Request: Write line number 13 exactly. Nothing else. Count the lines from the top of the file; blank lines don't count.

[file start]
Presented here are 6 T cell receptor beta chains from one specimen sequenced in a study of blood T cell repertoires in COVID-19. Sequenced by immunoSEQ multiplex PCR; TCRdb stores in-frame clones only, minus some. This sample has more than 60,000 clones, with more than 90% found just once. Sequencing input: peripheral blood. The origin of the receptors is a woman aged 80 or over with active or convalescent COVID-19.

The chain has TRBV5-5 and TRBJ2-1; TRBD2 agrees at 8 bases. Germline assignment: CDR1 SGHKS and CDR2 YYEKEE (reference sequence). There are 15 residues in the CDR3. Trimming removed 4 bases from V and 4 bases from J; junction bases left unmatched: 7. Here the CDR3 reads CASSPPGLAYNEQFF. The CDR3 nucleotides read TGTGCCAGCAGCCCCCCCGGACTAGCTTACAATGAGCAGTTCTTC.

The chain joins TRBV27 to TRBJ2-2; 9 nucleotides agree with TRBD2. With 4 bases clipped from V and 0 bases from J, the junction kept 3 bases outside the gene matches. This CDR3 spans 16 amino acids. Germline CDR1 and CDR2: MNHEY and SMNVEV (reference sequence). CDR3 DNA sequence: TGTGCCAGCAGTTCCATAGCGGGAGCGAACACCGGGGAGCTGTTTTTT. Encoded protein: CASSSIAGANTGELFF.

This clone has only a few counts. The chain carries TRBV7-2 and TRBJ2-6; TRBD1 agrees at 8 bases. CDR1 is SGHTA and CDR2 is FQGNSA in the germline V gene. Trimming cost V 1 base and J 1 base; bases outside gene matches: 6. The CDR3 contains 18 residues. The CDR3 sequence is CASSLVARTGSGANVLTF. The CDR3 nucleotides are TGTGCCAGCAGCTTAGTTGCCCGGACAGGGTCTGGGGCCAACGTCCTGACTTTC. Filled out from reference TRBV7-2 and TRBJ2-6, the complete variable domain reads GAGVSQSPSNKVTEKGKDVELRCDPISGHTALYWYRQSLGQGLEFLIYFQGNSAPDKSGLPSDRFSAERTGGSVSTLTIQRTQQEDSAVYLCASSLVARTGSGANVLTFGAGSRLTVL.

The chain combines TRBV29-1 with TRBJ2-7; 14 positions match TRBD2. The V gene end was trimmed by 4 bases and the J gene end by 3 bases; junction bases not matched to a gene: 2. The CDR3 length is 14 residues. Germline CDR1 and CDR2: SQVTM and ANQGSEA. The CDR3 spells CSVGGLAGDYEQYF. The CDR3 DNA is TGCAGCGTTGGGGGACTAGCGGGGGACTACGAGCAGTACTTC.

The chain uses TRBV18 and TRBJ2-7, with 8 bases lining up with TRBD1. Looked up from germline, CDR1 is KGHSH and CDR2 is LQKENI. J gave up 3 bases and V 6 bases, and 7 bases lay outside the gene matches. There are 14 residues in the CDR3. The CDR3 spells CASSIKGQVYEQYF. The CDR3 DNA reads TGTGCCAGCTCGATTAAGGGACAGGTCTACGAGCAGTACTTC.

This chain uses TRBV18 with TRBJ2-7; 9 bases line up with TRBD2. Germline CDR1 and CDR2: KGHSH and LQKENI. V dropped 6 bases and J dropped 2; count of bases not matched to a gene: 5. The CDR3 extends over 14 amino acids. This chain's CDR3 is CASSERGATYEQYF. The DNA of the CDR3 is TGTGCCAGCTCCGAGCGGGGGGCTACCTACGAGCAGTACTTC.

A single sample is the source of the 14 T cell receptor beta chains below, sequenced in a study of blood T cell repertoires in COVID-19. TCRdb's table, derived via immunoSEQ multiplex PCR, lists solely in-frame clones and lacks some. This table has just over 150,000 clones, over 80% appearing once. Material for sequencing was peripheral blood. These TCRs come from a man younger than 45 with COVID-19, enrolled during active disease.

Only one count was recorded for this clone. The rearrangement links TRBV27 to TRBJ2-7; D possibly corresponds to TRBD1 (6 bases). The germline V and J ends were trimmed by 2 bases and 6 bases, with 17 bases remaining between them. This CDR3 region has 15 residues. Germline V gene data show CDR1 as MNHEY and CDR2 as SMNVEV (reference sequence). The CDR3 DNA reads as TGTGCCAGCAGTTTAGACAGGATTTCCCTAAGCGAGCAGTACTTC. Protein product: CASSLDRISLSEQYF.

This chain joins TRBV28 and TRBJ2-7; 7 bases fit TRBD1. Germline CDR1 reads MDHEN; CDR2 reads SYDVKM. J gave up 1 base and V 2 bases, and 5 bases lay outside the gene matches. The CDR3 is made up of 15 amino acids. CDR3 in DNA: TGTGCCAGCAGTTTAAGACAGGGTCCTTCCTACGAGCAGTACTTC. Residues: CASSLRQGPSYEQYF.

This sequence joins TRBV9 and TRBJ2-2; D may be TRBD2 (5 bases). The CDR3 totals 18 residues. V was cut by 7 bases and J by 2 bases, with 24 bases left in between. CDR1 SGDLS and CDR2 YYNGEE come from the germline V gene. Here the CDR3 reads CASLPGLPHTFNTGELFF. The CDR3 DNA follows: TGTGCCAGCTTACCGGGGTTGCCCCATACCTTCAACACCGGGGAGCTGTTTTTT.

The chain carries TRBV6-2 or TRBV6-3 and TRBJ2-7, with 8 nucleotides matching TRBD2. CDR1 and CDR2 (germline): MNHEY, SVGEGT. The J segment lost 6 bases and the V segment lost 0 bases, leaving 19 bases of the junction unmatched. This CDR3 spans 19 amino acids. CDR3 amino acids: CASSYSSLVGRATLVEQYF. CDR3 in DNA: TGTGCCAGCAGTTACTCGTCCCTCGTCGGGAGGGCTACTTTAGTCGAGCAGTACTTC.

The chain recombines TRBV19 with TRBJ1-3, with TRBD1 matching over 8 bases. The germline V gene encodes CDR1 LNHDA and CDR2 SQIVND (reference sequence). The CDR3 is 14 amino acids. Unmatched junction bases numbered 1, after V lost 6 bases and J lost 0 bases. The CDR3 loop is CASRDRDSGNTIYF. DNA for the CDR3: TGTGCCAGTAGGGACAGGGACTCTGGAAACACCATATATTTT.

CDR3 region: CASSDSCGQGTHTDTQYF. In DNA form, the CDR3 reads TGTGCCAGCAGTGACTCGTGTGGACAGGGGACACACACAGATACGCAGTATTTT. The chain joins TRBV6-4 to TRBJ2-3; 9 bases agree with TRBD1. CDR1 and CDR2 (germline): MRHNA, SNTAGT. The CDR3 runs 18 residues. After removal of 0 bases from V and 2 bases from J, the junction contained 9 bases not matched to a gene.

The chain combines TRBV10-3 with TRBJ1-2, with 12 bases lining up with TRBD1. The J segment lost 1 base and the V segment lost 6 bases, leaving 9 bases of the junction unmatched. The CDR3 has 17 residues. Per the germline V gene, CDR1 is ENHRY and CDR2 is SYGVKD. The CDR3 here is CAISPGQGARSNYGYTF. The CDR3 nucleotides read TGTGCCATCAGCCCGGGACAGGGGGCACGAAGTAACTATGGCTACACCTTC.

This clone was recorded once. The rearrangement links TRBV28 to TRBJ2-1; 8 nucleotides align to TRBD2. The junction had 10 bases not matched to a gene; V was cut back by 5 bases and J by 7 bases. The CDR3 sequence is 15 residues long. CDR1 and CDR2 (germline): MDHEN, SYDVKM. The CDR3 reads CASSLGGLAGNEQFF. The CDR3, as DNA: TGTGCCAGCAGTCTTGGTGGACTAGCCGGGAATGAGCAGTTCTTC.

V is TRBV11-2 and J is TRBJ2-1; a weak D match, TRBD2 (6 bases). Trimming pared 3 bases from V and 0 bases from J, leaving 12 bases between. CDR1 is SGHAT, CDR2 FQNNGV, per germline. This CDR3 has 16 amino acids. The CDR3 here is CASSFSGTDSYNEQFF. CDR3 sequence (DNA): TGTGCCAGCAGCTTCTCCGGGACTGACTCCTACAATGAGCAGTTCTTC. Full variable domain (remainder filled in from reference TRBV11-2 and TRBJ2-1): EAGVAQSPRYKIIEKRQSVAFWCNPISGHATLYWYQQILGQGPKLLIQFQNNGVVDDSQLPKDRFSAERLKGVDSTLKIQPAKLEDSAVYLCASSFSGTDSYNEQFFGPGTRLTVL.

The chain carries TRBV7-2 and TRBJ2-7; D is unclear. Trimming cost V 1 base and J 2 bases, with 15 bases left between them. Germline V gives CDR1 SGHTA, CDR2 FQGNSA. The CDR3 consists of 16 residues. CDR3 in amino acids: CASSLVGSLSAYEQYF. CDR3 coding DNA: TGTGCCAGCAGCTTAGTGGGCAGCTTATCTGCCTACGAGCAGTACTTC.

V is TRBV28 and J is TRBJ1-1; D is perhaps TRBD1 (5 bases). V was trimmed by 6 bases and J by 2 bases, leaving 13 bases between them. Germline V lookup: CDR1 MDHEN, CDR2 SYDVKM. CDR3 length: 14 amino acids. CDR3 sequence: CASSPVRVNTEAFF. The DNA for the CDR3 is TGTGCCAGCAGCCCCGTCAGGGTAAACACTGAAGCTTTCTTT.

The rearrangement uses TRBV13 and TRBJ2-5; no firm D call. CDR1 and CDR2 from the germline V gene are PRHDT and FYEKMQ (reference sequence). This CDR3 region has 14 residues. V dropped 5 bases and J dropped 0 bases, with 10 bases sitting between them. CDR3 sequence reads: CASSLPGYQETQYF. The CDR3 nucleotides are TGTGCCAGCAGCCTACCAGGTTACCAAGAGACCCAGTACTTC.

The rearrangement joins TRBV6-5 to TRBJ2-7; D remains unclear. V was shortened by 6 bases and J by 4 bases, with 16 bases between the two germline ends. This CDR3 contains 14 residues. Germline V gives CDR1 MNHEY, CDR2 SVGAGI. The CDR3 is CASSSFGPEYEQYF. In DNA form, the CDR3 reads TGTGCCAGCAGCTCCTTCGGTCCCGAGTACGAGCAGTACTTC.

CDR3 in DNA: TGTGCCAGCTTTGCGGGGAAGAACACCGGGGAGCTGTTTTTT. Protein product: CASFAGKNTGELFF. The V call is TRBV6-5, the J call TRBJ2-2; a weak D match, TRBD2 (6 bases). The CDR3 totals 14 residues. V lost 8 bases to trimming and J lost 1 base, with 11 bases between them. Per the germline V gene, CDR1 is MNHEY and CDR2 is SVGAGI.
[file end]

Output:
The chain recombines TRBV19 with TRBJ1-3, with TRBD1 matching over 8 bases. The germline V gene encodes CDR1 LNHDA and CDR2 SQIVND (reference sequence). The CDR3 is 14 amino acids. Unmatched junction bases numbered 1, after V lost 6 bases and J lost 0 bases. The CDR3 loop is CASRDRDSGNTIYF. DNA for the CDR3: TGTGCCAGTAGGGACAGGGACTCTGGAAACACCATATATTTT.